AAA blames potholes for increase in flat tires
Ponca City Now - March 19, 2015 8:32 am
With the winter weather behind us, concerns over dead car batteries due to the bitter cold have melted away only to be replaced by a new worry for motorists: potholes.
AAA Oklahoma has seen a substantial increase in emergency roadside assistance rescues for tire-related issues. During the first 17 days of March this year, the auto club responded to 779 calls from members with flat tires in metropolitan Tulsa and Oklahoma City, compared with 554 calls over the first 17 days of March 2014 – almost a 41 percent increase.
Potholes form when water collects in small holes and cracks in the road’s surface. The moisture expands and contracts as temperatures rise and fall. This breaks up the pavement and when combined with the weight of passing cars and trucks, eventually results in a pothole.
But why are one winter’s potholes worse than another’s? It’s hard to say because there are so many variables to consider, including rapid temperature changes, amount and type of precipitation, traffic volumes and the age of the roadway.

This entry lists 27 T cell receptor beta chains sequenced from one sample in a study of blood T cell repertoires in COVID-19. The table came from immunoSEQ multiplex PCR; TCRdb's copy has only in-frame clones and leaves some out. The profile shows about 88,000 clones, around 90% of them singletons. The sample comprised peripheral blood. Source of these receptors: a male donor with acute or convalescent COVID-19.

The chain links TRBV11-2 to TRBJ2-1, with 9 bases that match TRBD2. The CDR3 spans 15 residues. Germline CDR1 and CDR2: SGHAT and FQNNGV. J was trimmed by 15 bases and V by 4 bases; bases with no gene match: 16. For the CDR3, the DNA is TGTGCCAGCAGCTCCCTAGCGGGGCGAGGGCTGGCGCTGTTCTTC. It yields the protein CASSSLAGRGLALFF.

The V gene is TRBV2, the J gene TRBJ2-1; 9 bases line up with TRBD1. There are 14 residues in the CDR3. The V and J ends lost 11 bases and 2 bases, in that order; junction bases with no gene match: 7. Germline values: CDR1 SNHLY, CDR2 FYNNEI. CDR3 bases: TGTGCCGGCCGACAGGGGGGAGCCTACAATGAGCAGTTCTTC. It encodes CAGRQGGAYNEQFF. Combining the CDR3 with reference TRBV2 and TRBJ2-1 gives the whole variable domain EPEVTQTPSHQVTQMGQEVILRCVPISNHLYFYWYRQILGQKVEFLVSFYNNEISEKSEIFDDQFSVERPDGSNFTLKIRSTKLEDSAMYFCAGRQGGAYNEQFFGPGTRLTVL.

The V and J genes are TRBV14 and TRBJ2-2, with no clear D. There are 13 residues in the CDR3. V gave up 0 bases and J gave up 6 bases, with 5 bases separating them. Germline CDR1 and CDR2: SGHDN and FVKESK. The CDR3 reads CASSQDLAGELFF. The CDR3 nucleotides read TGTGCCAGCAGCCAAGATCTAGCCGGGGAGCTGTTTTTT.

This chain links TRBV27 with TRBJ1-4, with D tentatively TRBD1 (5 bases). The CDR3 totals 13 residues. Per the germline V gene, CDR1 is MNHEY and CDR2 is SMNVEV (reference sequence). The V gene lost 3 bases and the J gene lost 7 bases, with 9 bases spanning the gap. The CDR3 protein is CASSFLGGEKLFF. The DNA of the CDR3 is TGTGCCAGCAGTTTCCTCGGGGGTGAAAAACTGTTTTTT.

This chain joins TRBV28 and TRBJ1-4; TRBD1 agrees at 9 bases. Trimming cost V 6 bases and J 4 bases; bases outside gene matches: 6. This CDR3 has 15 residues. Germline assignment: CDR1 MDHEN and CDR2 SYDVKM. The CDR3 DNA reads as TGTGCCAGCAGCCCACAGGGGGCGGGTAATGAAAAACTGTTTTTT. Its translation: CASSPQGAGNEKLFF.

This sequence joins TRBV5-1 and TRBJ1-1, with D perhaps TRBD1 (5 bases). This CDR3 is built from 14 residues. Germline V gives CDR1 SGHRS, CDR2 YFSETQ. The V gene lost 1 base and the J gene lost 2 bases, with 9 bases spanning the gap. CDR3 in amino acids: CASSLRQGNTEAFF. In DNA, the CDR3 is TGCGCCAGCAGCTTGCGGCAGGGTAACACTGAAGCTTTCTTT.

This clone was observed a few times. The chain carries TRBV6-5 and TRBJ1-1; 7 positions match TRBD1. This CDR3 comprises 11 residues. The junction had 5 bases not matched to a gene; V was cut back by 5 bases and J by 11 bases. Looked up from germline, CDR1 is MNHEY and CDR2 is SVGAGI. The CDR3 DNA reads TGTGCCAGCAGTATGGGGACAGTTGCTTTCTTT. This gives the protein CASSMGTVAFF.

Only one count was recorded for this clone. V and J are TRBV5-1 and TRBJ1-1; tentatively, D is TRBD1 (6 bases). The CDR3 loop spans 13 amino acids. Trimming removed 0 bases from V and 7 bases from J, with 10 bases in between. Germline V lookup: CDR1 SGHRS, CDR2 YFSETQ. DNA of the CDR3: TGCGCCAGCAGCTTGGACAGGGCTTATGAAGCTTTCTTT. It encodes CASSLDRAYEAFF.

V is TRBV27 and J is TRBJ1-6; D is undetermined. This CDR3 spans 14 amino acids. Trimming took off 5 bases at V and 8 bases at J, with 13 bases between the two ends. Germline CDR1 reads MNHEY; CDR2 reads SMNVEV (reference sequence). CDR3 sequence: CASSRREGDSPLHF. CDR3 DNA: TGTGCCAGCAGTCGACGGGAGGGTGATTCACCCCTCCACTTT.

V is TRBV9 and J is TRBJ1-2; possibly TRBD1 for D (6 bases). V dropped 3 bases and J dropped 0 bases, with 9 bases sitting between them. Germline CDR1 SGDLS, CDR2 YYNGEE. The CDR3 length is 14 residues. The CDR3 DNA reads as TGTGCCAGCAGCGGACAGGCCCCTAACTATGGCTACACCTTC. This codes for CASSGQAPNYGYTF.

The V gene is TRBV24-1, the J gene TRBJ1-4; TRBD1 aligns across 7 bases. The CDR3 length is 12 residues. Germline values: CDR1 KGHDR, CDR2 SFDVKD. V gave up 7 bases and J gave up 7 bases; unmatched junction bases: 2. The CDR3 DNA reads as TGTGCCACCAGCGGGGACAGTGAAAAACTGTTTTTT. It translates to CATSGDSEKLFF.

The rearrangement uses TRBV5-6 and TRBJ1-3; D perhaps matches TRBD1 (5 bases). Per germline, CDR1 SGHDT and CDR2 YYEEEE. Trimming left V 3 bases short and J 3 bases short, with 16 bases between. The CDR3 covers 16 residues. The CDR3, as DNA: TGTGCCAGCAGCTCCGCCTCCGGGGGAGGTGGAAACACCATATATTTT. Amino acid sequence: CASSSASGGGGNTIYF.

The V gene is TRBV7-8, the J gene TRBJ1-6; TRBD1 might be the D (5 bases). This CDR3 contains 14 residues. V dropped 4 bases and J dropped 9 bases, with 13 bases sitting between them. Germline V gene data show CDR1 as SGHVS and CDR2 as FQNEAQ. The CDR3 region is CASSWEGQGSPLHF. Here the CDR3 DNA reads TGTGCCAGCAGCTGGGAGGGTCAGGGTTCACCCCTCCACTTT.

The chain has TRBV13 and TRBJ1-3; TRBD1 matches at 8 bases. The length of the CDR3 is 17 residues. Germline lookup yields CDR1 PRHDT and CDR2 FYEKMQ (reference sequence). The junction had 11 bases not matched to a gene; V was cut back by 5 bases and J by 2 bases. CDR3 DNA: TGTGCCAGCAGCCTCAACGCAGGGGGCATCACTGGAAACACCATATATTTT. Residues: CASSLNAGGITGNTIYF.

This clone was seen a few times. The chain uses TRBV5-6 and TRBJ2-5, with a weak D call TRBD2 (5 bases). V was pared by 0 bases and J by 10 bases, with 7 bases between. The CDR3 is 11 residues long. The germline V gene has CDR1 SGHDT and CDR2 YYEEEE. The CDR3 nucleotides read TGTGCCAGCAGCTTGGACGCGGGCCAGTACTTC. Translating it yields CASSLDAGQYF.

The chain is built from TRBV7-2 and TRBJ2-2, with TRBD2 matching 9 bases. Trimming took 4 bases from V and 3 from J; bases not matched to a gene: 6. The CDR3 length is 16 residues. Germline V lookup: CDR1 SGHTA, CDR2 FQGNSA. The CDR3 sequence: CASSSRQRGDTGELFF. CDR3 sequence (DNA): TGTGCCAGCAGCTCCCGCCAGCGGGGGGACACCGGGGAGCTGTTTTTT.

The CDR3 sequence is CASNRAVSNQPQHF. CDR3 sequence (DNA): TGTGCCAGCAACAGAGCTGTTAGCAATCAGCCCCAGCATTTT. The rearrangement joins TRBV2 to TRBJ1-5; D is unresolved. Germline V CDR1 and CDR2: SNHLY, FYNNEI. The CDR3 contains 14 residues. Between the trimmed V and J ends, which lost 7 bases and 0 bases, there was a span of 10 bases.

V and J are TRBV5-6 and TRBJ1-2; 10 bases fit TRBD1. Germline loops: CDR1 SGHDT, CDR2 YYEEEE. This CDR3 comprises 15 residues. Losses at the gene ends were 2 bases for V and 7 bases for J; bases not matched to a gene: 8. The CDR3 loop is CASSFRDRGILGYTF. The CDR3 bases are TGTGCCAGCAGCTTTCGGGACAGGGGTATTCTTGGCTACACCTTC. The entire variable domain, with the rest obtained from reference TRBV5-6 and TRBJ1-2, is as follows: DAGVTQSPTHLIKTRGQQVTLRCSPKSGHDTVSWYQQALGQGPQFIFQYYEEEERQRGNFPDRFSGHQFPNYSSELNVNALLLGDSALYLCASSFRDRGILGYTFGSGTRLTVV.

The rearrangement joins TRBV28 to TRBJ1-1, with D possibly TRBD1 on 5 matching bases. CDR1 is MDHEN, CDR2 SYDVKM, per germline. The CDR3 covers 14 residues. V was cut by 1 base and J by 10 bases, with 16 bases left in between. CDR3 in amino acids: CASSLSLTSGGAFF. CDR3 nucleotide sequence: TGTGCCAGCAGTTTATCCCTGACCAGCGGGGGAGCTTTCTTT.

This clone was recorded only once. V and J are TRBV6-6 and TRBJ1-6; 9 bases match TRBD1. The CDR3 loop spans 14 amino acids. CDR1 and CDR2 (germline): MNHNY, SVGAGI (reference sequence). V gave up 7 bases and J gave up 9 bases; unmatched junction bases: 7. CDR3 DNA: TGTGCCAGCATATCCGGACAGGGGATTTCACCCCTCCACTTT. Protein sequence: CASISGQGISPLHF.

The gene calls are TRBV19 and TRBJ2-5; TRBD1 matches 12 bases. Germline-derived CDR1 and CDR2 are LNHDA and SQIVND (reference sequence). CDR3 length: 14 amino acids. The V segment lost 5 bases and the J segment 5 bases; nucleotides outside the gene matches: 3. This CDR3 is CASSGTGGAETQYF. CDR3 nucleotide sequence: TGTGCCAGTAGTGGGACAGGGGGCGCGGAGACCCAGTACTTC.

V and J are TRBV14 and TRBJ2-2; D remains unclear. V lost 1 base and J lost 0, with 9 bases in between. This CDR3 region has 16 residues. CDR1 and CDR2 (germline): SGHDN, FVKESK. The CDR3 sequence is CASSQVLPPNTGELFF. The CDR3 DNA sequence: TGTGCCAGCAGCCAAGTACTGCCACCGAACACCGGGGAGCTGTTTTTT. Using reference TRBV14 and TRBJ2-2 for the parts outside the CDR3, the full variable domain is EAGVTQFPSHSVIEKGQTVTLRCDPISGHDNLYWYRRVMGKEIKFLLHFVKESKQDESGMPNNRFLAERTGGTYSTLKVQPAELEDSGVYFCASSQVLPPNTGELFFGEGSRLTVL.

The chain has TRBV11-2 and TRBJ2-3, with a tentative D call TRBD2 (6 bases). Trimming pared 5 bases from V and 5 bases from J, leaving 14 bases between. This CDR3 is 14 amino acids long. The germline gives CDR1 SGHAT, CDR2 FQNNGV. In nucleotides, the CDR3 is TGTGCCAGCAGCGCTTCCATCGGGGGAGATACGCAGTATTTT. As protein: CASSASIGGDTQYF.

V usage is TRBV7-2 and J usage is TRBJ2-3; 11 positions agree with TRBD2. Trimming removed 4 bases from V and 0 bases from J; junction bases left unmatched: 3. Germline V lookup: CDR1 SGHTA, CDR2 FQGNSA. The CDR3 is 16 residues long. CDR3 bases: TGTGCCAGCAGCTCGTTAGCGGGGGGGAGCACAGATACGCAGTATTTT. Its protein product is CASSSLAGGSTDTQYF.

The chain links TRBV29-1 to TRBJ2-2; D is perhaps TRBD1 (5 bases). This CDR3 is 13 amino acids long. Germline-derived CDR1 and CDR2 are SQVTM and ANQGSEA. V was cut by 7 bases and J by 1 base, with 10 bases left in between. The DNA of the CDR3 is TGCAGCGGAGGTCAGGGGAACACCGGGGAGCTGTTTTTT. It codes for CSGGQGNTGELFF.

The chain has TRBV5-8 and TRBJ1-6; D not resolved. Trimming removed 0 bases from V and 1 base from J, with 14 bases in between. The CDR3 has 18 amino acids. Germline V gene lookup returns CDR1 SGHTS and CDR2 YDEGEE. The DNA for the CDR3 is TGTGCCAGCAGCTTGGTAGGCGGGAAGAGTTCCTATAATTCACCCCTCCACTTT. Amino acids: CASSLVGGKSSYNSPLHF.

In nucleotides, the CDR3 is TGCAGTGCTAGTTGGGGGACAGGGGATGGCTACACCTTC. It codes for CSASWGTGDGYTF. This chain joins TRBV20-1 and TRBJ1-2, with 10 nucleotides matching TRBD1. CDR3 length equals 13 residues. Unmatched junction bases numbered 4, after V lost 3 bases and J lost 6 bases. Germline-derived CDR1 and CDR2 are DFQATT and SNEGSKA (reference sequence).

"Potholes are serious business,” said Chuck Mai, spokesman for AAA Oklahoma. “Hitting just one, if it’s bad enough, can alter the alignment of a wheel and cause real damage to your car. Broken shocks or struts can alter the way the car handles and tires may need to be replaced. Repairs should be made right away.”
Costs for fixing damage caused by potholes can range from $90 for a simple wheel alignment to $500 or more for replacing a top-of-the-line alloy wheel. If vehicle suspension and steering components have been harmed, repair costs can run as high as $2,500, Mai said.
While driving, reduce distractions and be aware of possible potholes, slow down and increase following distances to safely steer around them, Mai recommended. Check traffic flow ahead of you for clues of upcoming potholes. After driving over a pothole, check your tires for blisters or other problems.